The British pound has slumped further in value against the dollar on worries that the UK is more likely to leave the European Union.
Point of view
There is genuine worry that Britain might vote to leave and the uncertainty is going to rise
Foreign exchange dealers do not like the uncertainty which was added to by London’s Mayor Boris Johnson saying he will campaign for a Brexit. He joins a number of senior members of the ruling Conservative party who are defying their leader Prime Minister David Cameron. Up until now the ‘Out’ campaign has lacked a political heavyweight to lead its efforts.
This is a once-in-a-lifetime chance to vote for real change in Britain’s relations with Europe. https://t.co/r9yw42tW4U— Boris Johnson (@BorisJohnson) February 22, 2016
“The out camp were struggling to get a figurehead who was popular and Boris has given them that boost,” said Alvin Tan, a strategist with French bank Societe Generale in London.
“There is genuine worry that Britain might vote to leave and the uncertainty is going to rise into the referendum.”
Britons will vote on the issue in a referendum on 23rd June.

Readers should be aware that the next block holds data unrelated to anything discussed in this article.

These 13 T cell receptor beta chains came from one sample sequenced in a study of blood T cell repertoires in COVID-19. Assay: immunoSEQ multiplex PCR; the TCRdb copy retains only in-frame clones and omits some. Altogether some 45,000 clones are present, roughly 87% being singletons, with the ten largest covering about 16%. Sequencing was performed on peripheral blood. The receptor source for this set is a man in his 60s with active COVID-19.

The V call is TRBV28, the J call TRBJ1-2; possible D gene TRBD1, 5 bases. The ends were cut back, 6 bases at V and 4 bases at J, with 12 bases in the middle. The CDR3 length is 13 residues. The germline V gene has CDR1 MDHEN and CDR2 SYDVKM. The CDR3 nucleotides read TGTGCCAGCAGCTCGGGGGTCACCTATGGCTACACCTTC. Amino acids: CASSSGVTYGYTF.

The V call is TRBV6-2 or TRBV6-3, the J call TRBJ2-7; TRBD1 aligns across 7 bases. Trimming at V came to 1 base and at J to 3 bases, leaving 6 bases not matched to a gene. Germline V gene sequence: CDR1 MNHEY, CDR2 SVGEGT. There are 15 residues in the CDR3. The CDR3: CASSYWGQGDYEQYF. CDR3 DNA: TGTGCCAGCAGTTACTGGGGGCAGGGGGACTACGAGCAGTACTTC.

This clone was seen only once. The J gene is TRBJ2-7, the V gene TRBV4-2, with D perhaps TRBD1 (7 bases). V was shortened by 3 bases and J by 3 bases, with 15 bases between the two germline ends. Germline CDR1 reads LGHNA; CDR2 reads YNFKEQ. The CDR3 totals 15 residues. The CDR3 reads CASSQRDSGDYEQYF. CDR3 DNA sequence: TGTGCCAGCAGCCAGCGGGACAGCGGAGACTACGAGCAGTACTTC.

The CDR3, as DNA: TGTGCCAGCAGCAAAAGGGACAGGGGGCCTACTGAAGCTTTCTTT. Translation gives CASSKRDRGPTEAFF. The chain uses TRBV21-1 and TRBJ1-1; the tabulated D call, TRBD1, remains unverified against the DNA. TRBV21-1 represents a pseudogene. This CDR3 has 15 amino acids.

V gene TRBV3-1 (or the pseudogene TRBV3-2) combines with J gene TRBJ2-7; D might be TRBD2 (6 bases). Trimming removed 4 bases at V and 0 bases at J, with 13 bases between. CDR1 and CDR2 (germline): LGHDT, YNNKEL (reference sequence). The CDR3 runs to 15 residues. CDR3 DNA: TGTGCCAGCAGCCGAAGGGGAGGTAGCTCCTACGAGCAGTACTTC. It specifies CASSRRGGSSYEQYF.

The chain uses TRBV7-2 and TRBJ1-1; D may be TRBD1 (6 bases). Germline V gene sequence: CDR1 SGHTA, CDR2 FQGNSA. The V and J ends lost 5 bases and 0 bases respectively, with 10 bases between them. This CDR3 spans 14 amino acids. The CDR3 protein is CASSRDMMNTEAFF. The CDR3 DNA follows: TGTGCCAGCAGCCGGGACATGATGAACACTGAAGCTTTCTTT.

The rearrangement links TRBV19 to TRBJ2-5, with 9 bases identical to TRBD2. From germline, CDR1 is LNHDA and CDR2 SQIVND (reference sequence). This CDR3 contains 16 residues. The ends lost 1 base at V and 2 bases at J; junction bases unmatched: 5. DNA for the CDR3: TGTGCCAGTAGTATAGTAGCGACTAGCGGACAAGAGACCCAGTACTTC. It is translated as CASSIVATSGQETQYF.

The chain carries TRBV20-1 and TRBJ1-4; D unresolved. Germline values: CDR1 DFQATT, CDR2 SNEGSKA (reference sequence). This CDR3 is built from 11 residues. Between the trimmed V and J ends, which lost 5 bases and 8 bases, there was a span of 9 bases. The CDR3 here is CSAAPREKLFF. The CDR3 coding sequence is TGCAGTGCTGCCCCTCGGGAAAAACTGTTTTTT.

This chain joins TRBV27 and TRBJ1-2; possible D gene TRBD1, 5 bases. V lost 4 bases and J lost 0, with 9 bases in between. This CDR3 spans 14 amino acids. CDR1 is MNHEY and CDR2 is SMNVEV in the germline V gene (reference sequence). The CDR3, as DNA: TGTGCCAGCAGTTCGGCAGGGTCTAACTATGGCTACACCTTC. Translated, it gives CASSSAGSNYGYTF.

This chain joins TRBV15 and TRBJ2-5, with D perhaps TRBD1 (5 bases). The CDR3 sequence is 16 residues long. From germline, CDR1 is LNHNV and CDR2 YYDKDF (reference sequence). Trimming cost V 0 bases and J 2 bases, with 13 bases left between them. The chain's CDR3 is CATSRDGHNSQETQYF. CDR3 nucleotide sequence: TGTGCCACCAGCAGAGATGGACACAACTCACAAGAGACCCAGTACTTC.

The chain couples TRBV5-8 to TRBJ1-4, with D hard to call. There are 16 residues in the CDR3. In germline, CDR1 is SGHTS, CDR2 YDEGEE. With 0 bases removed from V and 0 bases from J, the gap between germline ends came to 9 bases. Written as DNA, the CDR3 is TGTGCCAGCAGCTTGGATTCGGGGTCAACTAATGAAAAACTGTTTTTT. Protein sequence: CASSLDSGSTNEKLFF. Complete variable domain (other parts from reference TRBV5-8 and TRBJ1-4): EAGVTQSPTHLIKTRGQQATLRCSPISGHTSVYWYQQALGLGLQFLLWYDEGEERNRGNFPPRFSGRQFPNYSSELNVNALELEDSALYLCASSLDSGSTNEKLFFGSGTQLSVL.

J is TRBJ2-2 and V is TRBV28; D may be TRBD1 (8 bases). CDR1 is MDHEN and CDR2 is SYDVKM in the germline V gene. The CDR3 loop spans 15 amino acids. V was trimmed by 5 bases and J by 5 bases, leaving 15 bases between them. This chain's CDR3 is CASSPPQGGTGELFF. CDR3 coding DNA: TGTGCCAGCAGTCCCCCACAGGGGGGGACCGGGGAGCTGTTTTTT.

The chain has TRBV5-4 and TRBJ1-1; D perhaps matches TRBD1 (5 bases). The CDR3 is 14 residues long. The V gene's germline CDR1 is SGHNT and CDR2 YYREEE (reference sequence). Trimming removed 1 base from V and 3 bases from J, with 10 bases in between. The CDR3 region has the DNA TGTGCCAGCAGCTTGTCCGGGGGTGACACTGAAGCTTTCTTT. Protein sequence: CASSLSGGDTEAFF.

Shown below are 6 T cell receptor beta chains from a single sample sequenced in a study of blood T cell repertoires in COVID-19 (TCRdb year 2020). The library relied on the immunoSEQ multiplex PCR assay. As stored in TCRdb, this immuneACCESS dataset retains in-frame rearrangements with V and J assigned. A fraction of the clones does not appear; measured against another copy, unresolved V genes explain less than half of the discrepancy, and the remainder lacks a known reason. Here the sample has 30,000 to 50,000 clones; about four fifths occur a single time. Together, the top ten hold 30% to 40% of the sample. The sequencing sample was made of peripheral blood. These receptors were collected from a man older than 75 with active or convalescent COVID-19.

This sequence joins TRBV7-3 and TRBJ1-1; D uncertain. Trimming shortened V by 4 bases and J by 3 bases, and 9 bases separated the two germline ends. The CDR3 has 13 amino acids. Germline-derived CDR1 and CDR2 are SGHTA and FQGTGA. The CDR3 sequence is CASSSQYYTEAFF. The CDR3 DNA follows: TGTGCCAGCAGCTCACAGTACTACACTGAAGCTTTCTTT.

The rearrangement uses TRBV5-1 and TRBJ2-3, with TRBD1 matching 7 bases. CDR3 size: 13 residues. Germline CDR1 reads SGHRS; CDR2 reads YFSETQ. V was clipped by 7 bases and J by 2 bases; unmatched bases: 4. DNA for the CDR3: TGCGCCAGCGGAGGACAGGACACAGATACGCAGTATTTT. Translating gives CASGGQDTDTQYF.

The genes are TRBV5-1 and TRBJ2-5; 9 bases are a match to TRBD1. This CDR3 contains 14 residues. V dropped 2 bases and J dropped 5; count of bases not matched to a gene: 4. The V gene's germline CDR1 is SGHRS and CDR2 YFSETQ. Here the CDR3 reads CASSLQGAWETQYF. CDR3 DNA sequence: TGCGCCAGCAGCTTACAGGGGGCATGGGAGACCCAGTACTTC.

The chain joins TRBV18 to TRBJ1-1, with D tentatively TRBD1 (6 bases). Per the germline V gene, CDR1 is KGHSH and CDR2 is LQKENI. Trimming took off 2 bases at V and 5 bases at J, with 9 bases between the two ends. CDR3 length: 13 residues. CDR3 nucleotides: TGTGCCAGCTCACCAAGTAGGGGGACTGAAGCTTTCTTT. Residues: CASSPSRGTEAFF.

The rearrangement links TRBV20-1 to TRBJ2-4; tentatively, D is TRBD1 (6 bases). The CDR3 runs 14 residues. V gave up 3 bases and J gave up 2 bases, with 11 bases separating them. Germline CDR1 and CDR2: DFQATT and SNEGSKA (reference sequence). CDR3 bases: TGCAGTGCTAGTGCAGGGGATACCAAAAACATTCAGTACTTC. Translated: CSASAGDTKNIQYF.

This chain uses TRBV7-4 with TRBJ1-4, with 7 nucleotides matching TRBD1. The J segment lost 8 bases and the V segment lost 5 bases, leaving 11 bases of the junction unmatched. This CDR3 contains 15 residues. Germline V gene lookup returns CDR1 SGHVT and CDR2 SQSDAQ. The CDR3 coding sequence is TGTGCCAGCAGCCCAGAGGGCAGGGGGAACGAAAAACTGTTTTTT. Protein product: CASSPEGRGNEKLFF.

At one stage on Monday sterling was down more than two percent against the US currency at a seven year low of below $1.41.
It also fell sharply against the euro and the Japanese yen.
The pound has already lost more than 17 percent against the dollar in the last 18 months with concern over Britain’s possible departure from the EU at the heart of the fall.
Several banks are now talking up the chances of a slide to as little as $1.30.
Beyond the currency, the impact on business, banking and policy of a four-month run-in to the June vote looks more nuanced.
Some banks have raised the prospect of the Bank of England cutting record-low interest rates further to offset any damage to economic growth in the short-term.
That might weaken the pound but could further inflate the value of other assets including those stocks seen as well-insulated against the negatives of a Brexit.
The pound had gained against the dollar on Friday after David Cameron negotiated a deal to reform Britain’s relations with the EU last week.
That included a legally binding decision granting Britain an explicit exemption from the founding goal of “ever closer union” and safeguards for the City of London financial centre.